Rick Edgeman: A New Business Model 400 Years, 8 Minutes and 46 Seconds in the Making’
Affiliation: guest editor Journal: Sustainability  Professor & Chair – Management Department – Robbins College of Business & Entrepreneurship – Fort Hays State University
Abstract: Driven by 400 years of systemic racism and 8 minutes 46 seconds of recent police action, unrest in America is at levels unseen since the 1960’s Civil Rights Movement, with new policing models likely to emerge. A business model aimed at better aligning policing outcomes and their means of attainment with citizen expectations for equal justice and for assurance of their life and liberty is proposed. Value created is primarily social in nature so that the model anticipates collaboration of citizens, police, and civil authorities.



Jacob Eskildsen: ‘Job Performance in offline and online settings’
Affiliation: Aarhus University  (Denmark)
This key-note draw upon several different studies to explore the process of creating and sustaining job performance in a work team as well as the potential consequences of moving to a platform of high or low media richness to perform one’s tasks. Both organisational and emotional consequences
of opportunities behaviour in such settings will be touched upon.



Niels Faber: ORGANISING THE CIRCULAR ECONOMY – realising value preservation and inclusivity’
University of Groningen (the Netherlands)
Organising the circular economy implies a transition towards an economy of value preservation. The actions needed at landscape, regime, and niche levels are not all clear. In this keynote I address this issue, addressing three related questions. What does the organisation of value preservation mean? At which level(s) does this need to be addressed? And, what resources (e.g., institutions, people, money) are needed to make this happen?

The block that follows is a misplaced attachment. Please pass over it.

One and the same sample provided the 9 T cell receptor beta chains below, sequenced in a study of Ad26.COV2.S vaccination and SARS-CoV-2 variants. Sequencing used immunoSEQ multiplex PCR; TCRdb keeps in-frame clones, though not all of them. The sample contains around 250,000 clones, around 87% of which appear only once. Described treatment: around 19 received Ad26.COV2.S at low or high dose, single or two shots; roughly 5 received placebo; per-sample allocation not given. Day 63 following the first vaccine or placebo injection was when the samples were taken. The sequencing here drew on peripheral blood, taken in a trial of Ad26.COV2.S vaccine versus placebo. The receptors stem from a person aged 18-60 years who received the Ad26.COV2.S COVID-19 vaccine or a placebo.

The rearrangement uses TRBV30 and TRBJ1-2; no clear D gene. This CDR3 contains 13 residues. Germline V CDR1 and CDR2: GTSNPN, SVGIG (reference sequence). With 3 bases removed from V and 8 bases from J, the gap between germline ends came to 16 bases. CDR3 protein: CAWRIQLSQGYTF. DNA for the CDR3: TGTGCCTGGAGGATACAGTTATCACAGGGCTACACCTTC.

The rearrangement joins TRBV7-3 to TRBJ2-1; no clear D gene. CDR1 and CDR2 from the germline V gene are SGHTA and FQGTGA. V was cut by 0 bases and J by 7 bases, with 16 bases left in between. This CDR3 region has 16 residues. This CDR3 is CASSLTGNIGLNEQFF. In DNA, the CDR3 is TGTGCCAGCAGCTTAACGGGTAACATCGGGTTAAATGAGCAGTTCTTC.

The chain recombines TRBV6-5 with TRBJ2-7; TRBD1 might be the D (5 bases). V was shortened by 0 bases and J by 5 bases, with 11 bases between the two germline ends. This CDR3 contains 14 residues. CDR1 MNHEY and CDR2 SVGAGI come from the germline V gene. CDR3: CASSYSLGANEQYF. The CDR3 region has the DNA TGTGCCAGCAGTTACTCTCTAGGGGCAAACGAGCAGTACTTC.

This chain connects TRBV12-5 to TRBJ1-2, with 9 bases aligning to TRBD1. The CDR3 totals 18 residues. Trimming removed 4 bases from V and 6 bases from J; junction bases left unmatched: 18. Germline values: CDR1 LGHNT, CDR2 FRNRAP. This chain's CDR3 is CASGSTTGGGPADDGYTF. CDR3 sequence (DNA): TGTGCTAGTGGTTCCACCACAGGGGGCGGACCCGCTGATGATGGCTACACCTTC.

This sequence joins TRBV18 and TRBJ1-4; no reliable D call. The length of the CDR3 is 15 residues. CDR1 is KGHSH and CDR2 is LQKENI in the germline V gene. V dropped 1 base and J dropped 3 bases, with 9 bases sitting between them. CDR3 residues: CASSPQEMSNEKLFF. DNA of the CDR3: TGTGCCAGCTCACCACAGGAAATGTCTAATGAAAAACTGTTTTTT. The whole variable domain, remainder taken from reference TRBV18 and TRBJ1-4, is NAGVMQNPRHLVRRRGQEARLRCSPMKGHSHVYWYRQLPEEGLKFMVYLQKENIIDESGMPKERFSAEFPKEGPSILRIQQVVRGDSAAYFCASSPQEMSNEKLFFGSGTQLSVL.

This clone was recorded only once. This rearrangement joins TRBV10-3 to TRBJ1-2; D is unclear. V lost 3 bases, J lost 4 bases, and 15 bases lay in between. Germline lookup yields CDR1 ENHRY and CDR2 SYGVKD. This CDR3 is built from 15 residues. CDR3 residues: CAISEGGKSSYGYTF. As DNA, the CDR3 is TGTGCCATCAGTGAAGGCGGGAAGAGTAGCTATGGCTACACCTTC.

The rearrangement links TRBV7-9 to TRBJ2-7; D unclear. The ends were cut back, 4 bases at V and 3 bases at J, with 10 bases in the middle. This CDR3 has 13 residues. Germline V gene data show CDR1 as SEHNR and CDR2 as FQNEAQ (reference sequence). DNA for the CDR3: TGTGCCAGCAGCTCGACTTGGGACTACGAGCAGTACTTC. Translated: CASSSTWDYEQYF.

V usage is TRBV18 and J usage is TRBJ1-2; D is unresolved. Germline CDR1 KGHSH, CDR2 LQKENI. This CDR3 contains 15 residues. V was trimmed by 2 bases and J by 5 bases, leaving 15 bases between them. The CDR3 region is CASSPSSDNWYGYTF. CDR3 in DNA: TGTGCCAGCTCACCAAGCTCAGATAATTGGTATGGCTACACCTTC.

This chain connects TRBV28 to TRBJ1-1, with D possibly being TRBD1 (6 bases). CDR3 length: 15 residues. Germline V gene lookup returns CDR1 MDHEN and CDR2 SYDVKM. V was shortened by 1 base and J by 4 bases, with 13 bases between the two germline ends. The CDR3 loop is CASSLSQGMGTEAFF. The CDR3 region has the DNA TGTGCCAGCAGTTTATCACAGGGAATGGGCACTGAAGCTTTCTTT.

Karl Vrancken:Connections are key to make circular business models a success’
Dept. Bio-engineering – University of Antwerp Research manager Sustainable Materials, VITO NV (Belgium)
Abstract: Circular business innovation is the process of combining one or more ways to create circular value with a strong value proposition. Because circularity has a focus on materials management, however, creating new connections throughout the value network is crucial to capture the circular value that is being created. Companies may be used to working with suppliers and customers, but they typically lack a view on the rest of the network and environment they operate in. For a circular business to be sustainable, it needs careful consideration and balancing of possible costs, benefits and impacts.
Building on learnings from our coaching activities for SME’s , this keynote will highlight that connectivity is the key to success in the transition to a circular business model. This should be interpreted both in a digital and a human way. Digital technologies for processes, products and platforms are key enablers for circular value creation, as well as delivery and capture. But also human interactions and exchange of expertise with financial, legal, insurance, logistics, business experts are necessary. Circular businesses are digitally-based but man-made.